Health Care mandate would come in time of rising costs

Health care premiums are expected to increase  by roughly 30 percent by the time Marquette’s health care mandate goes into effect. Carolyn Smith, executive director of Student Health Services, shared details about the expected price increase with MUSG representatives during a meeting last month.

“The vendors that we have been going out to are anticipating, because of what is going to be required for all insurance carriers to provide, about a 30 percent increase,” Smith said.

She said the increase would bring costs up to about $2,300 to $2,500 from the current annual rate of $1,900  if there is an institutional health insurance requirement. If the university remains as a voluntary plan, the cost could go up to as much as $4,000.

As a benefit manager in the Department of Human Resources, Steven McCauley works to ensure that the Marquette faculty health plan meets the requirements outlined in the Affordable Care Act. McCauley said the staff health insurance policy is handled separately from the student plan, so the student insurance mandate will have no effect on Marquette employees’ premiums.

Marilyn Frenn, an associate professor in the College of Nursing with a specialization in health policy, said the premium costs of group insurance policies are mainly dependent on the health risk of the pool.

“Premium costs tend to be based on the estimated risk of the group of people included on any policy,” Frenn said. “Having more people insured would likely reduce the premium, since the odds of any individual who needed expensive care would be spread across a larger number of people.”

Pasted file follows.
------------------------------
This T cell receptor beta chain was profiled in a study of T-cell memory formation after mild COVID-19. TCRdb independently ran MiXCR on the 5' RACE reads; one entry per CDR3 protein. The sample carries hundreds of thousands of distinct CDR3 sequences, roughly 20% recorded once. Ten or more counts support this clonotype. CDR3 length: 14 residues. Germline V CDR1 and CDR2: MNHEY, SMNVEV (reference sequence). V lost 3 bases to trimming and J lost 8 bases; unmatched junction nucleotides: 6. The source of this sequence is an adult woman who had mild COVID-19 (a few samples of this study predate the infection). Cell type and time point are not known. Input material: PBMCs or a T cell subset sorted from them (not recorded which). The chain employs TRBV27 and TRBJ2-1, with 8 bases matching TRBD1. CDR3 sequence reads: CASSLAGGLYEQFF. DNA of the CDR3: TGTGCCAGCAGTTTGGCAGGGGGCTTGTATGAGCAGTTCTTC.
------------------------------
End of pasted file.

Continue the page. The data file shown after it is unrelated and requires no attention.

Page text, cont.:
In the case of Marquette’s probable university-wide health insurance requirement, Frenn said the relatively low average age of the students insured will likely work to their advantage.

“Since younger people have less chronic illness and in most cases have fairly low risk of expensive hospital admissions, including a large number of younger people might reduce premium costs,” Frenn said. “However, as the group is insured the actual costs will be used to determine premium costs.”

Marquette Student Government sent a resolution to the university last month with four recommendations to the proposed student health insurance requirement and one main goal – keeping costs low.

The first two requests asked that the university “recognizes the unique financial situations of each student” and “ensures that the cost of this program does not become a hindrance to the financial accessibility of Marquette.” The next two recommendations asked that the university “remain transparent through the adoption of this new program” and “include a plan for communicating the requirements, process and other intricacies relating to the administration of the new health care policy to the student body.”

The university-wide health insurance mandate will go into effect in fall 2013 if the Board of Trustees approves the proposal at its meeting in December. If the decision is postponed until its spring meeting, the 5.6 percent of currently uninsured Marquette students will need to be added to their parents’ health plan, purchase their own insurance or pay for the university plan by fall 2014.